Marx’s Capital Volume III – Chapter 7 – Supplementary Remarks

~300 words, ~2 min reading time

Summary

This short chapter summarizes some of what came before, and also makes clearer the main purpose: Marx was trying to show that the rate of profit is typically not independent of the size of the capital involved. This view (which Marx attributes to the German socialist Rodbertus) claims that capital and profit levels move in lock-step – so a 20% increase in capital and 20% increase in profit would go together, so that the rate of profit would be unaffected. Marx claims that this is true in only two cases: First, if there’s a change in the value of the monetary commodity. In that case, it’s not really that capital and profit are both increasing by 20%, it’s that gold (or the dollar or whatever) is decreasing in value by 20%. So, here, there is actually no “real” (inflation adjusted) change in either capital or profit – only in its nominal (money) value. Second, if variable and constant capital move in lock-step, so that the ratio between the two does not change. (In modern terms, economists would say that the enterprise is changing by “replication”, a simple repeating of the same process an extra time, half a time or whatever.)

Why It Matters

Marx’s view of distribution and cycles are closely tied with the fact that there is a connection between capital accumulation and the rate of profit, I suspect. So, this is going to play a bigger role when we reach that point.

Where Marx Goes Wrong

Here, Marx’s comments are few enough, and mostly in the form of a recap and application against Rodbertus that I don’t have any specific objections that wouldn’t show up elsewhere.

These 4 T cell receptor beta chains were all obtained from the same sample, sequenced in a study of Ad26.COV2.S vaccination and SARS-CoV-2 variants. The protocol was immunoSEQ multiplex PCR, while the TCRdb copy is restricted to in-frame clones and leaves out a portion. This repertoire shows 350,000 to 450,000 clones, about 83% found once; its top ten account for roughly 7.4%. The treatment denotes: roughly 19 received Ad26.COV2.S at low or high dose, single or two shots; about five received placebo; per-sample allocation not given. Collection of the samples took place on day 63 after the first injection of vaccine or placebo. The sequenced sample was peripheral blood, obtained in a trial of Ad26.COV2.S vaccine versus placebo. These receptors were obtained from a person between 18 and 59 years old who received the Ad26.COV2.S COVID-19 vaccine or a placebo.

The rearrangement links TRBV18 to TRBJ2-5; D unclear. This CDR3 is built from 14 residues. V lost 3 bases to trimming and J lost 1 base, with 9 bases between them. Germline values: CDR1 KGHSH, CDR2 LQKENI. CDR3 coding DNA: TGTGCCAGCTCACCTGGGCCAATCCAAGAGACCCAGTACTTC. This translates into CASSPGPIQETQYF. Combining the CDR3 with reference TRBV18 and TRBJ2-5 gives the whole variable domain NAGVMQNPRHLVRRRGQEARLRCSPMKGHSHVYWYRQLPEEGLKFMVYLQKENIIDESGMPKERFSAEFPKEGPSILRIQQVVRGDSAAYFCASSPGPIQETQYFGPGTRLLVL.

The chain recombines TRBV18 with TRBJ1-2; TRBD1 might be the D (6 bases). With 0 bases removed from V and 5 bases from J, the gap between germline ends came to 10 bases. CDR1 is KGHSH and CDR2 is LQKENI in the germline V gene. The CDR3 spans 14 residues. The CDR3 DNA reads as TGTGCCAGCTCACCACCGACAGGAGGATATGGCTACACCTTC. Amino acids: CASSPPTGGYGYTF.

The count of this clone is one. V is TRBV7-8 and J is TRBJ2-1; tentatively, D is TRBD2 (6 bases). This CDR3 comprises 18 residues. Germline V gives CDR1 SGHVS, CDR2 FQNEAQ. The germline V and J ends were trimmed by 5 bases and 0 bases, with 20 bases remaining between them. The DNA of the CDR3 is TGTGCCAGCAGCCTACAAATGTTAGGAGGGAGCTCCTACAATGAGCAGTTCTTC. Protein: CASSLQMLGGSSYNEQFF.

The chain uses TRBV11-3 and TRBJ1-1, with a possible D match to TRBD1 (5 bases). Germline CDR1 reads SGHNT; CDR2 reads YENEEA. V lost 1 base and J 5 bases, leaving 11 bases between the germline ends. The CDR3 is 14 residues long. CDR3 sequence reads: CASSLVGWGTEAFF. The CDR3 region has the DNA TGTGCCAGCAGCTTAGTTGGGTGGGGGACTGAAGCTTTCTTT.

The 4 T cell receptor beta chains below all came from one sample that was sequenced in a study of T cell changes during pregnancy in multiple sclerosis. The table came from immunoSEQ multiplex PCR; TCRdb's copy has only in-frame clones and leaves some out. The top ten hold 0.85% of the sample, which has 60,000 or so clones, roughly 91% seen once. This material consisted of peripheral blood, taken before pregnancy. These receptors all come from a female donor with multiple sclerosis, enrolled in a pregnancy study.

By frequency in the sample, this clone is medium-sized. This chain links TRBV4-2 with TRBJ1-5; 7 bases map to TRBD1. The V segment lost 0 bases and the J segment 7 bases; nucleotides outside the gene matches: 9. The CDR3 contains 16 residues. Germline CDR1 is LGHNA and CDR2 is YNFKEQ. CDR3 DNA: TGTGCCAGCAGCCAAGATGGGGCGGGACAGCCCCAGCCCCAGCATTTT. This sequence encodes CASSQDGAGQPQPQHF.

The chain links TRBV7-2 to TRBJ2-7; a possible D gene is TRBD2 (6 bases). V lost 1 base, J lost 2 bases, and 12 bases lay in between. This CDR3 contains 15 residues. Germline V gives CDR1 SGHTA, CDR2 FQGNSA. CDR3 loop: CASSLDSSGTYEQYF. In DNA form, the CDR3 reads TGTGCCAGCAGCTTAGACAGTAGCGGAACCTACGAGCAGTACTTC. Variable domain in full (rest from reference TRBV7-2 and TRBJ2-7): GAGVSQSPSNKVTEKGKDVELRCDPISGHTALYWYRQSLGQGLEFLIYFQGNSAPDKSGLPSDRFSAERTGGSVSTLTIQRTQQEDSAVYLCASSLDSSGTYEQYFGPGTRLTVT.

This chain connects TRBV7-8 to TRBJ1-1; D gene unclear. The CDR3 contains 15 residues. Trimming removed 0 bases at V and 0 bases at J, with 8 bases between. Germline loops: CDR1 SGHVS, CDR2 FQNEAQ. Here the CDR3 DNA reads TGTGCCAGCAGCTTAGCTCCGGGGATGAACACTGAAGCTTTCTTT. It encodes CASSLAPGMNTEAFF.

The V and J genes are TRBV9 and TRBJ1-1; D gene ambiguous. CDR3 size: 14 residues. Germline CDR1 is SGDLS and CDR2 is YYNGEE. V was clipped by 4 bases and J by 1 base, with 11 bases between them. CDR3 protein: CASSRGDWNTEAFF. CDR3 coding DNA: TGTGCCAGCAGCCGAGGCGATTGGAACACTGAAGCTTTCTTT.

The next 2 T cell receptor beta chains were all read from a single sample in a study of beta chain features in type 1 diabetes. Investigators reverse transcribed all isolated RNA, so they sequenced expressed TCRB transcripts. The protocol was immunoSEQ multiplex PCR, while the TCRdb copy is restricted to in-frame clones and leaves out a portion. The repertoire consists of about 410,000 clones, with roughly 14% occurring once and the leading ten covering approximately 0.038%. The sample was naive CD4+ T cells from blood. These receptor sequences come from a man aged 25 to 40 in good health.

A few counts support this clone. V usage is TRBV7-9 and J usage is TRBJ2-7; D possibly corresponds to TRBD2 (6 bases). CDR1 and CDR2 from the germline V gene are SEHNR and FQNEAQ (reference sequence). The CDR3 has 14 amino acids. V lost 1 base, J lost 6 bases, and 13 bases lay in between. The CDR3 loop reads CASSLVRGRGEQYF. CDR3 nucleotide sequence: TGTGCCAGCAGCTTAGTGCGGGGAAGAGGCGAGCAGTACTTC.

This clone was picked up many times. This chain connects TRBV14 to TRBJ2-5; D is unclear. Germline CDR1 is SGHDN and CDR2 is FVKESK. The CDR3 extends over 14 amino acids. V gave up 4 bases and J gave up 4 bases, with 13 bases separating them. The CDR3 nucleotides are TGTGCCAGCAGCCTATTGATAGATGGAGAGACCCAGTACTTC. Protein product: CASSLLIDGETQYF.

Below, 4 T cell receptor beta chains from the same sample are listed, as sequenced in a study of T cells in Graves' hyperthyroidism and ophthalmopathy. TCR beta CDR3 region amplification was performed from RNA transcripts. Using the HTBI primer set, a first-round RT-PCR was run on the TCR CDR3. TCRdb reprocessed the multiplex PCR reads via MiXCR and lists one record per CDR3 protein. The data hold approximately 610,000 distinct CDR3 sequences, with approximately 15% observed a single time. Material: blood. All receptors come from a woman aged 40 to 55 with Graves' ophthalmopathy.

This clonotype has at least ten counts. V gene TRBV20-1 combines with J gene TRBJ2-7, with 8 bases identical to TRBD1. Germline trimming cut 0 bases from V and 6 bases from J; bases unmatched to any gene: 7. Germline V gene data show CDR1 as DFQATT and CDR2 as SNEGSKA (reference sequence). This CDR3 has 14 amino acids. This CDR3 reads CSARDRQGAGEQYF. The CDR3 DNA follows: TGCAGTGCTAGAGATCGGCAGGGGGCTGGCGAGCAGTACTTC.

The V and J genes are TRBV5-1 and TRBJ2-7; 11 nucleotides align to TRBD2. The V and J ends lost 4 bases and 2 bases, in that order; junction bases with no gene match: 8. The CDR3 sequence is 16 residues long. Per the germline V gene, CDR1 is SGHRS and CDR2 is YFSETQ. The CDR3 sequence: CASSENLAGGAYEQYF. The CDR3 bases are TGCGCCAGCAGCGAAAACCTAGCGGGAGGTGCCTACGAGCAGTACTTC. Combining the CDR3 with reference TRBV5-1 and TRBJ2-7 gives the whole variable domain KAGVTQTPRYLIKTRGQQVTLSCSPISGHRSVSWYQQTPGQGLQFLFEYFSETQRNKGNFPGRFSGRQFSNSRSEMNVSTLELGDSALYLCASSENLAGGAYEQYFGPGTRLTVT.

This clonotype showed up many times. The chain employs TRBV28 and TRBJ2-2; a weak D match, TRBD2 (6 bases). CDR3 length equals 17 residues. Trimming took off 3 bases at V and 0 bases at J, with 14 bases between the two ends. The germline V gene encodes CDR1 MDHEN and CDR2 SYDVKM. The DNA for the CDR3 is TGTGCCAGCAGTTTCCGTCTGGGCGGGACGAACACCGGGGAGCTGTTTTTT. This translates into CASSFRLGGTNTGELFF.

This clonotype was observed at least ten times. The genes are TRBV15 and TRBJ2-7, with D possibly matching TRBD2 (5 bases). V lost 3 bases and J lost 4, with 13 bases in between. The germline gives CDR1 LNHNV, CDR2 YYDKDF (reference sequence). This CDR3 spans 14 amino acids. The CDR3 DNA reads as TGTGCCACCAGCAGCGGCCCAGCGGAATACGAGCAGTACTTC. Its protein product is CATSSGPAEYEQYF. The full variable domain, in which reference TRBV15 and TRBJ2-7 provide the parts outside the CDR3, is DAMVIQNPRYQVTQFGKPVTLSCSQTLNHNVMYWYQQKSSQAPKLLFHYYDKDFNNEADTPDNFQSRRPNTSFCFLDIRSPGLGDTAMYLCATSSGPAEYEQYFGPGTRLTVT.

1 thought on “Marx’s Capital Volume III – Chapter 7 – Supplementary Remarks”

  1. Professor Engelhardt,

    I am a little surprised by your summary, since Marx seems to be emphasizing the role of the entrepreneur very clearly here:

    “…the rate of profit may differ considerably, depending on the low or high prices of raw materials and the experience of the buyer, on the relative productivity, efficiency and cheapness of the machinery, on the greater or lesser efficiency of the aggregate arrangement in the various stages of the productive process, elimination of waste, the simplicity and efficiency of management and supervision, etc.

    ***In short, given the surplus-value for a certain variable capital, it still depends very much on the *individual business acumen of the capitalist*, or of his managers and salesmen, whether this same surplus-value is expressed in a greater or smaller rate of profit, and accordingly yields a greater or smaller amount of profit.**** ”

    – Meaning, Marx is absolutely giving space for the role of an entrepreneur. It might not be the question of the entrepreneur as a dynamic, innovative force in the economy that the Austrian school might emphasize (such as Per Bylund’s article on Smith today on Mises.org) but in fact, Marx is giving room for entrepreneurial ability, making things more productive, more efficient combination of factors of production, etc.

    This entrepreneurial ability, in fact, Marx would call a “force of production.” The crisis is of Capitalism, for Marx, was the contradiction between relations and forces of production.

    In terms capital and the rate of profit, it is going to be an expression of a contradiction in time, between present and past, a non-linear, contradictory form of time. It is how capital becomes a barrier to its own potential. The ratio between variable and constant capital, are economic forms of time.

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